Among many food facts there are some inconsistencies that lead many people astray in their eating habits. These are known as "food myths" and aren’t only misleading—they can inadvertently lead to some serious health risks if one adheres to them. What's worse is that most of these practices have already been integrated into people's daily lives.

It's time to separate fact from fiction and learn the real truth about the food that we eat. Here are 5 antiquated food myths that need to be thrown out.

5. Eggs contain ‘too much cholesterol’

One of the most widely believed food myths about the egg is that its yolk contains a high amount of cholesterol which can clog the arteries, resulting in a heart attack.

While it’s true that egg yolks do contain a considerable amount of cholesterol, it is of no consequence. The human body was engineered to lower its cholesterol levels in response to this. Hence, it's still safe to consume eggs.

4. All carbonated drinks are unhealthy

Most carbonated drinks can lead to some serious health problems thanks to certain ingredients that negatively impact the human body. Sodium benzoate can cause asthma. Fructose-rich corn syrup leads to diabetes and heart failure. Phosphoric acids can sculpt kidney stones and erode teeth—and the list goes on. However, there are now soda recipes that omit these harmful ingredients. Now, with this new knowledge, soda shoppers only need to look out for labels like "natural," "low-calorie," or even "zero calorie" in the drink aisle.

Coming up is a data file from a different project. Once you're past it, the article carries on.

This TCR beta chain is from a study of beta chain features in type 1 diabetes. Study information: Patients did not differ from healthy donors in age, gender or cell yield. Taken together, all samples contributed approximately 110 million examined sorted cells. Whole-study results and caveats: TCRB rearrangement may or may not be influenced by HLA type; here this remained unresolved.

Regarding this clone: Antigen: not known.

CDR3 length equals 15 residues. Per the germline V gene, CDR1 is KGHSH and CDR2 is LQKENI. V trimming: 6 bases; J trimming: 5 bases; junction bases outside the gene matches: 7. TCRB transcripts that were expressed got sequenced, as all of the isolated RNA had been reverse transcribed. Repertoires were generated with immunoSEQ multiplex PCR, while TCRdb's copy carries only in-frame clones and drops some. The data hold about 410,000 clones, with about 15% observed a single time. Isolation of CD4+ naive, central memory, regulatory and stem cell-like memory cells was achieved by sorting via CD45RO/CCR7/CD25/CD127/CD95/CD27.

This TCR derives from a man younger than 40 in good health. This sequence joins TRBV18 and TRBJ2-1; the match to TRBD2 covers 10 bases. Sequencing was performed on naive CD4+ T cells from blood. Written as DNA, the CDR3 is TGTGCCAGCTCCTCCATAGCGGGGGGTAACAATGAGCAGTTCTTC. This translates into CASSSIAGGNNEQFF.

3. Eating carbs makes you fat

This is yet another popular misconception that has led many dieters astray. The problem with this one is that at one point in time it was backed up by real research, which led to some of the world's best-selling write-ups and fitness videos. Everyone thought that the intake of carbohydrates would lead to an increase in insulin, which in turn would lead to an increase in fat.

Thus, the low-carb diet was born. However, the stone cold truth about carbs is that on their own they can't make anyone fat. There are many other factors involved and knowing them will help dieters better understand how they can still consume carbs regularly and not pack on the pounds.

2 . Milk increases mucus during a cold

Many still believe that it is ideal to avoid drinking milk during flu season because it will increase mucus levels.

This is because dairy has a thickening effect on phlegm — the type of mucus that is found in the throat — and its newfound thickness can irritate the throat, making the cold more annoying. While this is true, that isn't proof that the phlegm itself has increased in scale. Hence, the food myth of dairy content increasing mucus production within the body is just that -- a myth.

1. Alcohol helps with sleep

This last myth is entirely wrong. In fact, it’s downright dangerous to believe this one. However, for those people who occasionally wet their whistles, it's not hard to imagine why this last myth might be taken as true science. It is true — though unbelievable — that alcohol has some benefits regarding one's health.

Still, when it comes to counting sheep, alcoholic beverages have no benefits. In fact it's pretty much the reverse, as alcohol has been shown to interfere with the sleep process. A better alternative would be to consume tart cherries before bed, as they contain a sleep-assisting hormone called melatonin. Best of all, cherries are nutritious.